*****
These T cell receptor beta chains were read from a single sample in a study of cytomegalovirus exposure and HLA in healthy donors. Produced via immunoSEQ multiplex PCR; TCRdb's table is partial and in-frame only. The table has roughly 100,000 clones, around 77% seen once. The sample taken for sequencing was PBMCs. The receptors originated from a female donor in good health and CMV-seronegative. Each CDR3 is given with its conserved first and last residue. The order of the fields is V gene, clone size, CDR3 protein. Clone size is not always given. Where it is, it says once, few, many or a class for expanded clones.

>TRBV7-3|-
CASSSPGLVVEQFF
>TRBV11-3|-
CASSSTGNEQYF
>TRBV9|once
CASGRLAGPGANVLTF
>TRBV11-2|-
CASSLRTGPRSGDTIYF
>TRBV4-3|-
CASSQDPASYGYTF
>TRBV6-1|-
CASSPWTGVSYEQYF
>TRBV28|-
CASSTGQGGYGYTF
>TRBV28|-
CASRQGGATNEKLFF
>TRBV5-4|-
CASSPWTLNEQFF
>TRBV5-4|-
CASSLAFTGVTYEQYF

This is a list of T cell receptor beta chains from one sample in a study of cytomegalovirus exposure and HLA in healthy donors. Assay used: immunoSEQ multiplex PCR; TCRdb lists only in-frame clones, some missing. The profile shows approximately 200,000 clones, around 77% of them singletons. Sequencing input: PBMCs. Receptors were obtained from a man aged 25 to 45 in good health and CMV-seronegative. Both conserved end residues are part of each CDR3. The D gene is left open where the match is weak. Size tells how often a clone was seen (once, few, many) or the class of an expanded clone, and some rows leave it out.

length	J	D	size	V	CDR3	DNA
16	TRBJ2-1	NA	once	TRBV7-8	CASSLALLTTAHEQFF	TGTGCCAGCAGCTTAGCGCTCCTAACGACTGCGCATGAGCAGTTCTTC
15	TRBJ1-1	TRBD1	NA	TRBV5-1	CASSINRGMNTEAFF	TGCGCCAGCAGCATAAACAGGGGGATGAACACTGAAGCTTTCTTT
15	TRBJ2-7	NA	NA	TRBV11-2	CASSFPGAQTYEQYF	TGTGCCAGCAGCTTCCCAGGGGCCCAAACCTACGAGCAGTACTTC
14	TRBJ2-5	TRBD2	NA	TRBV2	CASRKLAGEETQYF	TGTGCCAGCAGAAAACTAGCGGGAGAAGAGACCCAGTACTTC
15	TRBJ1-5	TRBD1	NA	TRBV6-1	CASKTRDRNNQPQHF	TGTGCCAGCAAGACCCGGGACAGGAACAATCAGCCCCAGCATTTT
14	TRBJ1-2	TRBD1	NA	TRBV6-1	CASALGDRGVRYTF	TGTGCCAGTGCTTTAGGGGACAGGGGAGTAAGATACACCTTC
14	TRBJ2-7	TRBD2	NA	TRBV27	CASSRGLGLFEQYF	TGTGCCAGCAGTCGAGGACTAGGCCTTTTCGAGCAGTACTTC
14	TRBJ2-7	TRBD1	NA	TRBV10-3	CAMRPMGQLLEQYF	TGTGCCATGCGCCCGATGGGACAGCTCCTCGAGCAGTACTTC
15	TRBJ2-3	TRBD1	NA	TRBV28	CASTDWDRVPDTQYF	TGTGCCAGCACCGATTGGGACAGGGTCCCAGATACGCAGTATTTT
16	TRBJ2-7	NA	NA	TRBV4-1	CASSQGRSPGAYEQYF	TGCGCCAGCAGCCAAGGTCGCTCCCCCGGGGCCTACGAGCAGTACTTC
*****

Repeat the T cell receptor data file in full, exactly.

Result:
These T cell receptor beta chains were read from a single sample in a study of cytomegalovirus exposure and HLA in healthy donors. Produced via immunoSEQ multiplex PCR; TCRdb's table is partial and in-frame only. The table has roughly 100,000 clones, around 77% seen once. The sample taken for sequencing was PBMCs. The receptors originated from a female donor in good health and CMV-seronegative. Each CDR3 is given with its conserved first and last residue. The order of the fields is V gene, clone size, CDR3 protein. Clone size is not always given. Where it is, it says once, few, many or a class for expanded clones.

>TRBV7-3|-
CASSSPGLVVEQFF
>TRBV11-3|-
CASSSTGNEQYF
>TRBV9|once
CASGRLAGPGANVLTF
>TRBV11-2|-
CASSLRTGPRSGDTIYF
>TRBV4-3|-
CASSQDPASYGYTF
>TRBV6-1|-
CASSPWTGVSYEQYF
>TRBV28|-
CASSTGQGGYGYTF
>TRBV28|-
CASRQGGATNEKLFF
>TRBV5-4|-
CASSPWTLNEQFF
>TRBV5-4|-
CASSLAFTGVTYEQYF

This is a list of T cell receptor beta chains from one sample in a study of cytomegalovirus exposure and HLA in healthy donors. Assay used: immunoSEQ multiplex PCR; TCRdb lists only in-frame clones, some missing. The profile shows approximately 200,000 clones, around 77% of them singletons. Sequencing input: PBMCs. Receptors were obtained from a man aged 25 to 45 in good health and CMV-seronegative. Both conserved end residues are part of each CDR3. The D gene is left open where the match is weak. Size tells how often a clone was seen (once, few, many) or the class of an expanded clone, and some rows leave it out.

length	J	D	size	V	CDR3	DNA
16	TRBJ2-1	NA	once	TRBV7-8	CASSLALLTTAHEQFF	TGTGCCAGCAGCTTAGCGCTCCTAACGACTGCGCATGAGCAGTTCTTC
15	TRBJ1-1	TRBD1	NA	TRBV5-1	CASSINRGMNTEAFF	TGCGCCAGCAGCATAAACAGGGGGATGAACACTGAAGCTTTCTTT
15	TRBJ2-7	NA	NA	TRBV11-2	CASSFPGAQTYEQYF	TGTGCCAGCAGCTTCCCAGGGGCCCAAACCTACGAGCAGTACTTC
14	TRBJ2-5	TRBD2	NA	TRBV2	CASRKLAGEETQYF	TGTGCCAGCAGAAAACTAGCGGGAGAAGAGACCCAGTACTTC
15	TRBJ1-5	TRBD1	NA	TRBV6-1	CASKTRDRNNQPQHF	TGTGCCAGCAAGACCCGGGACAGGAACAATCAGCCCCAGCATTTT
14	TRBJ1-2	TRBD1	NA	TRBV6-1	CASALGDRGVRYTF	TGTGCCAGTGCTTTAGGGGACAGGGGAGTAAGATACACCTTC
14	TRBJ2-7	TRBD2	NA	TRBV27	CASSRGLGLFEQYF	TGTGCCAGCAGTCGAGGACTAGGCCTTTTCGAGCAGTACTTC
14	TRBJ2-7	TRBD1	NA	TRBV10-3	CAMRPMGQLLEQYF	TGTGCCATGCGCCCGATGGGACAGCTCCTCGAGCAGTACTTC
15	TRBJ2-3	TRBD1	NA	TRBV28	CASTDWDRVPDTQYF	TGTGCCAGCACCGATTGGGACAGGGTCCCAGATACGCAGTATTTT
16	TRBJ2-7	NA	NA	TRBV4-1	CASSQGRSPGAYEQYF	TGCGCCAGCAGCCAAGGTCGCTCCCCCGGGGCCTACGAGCAGTACTTC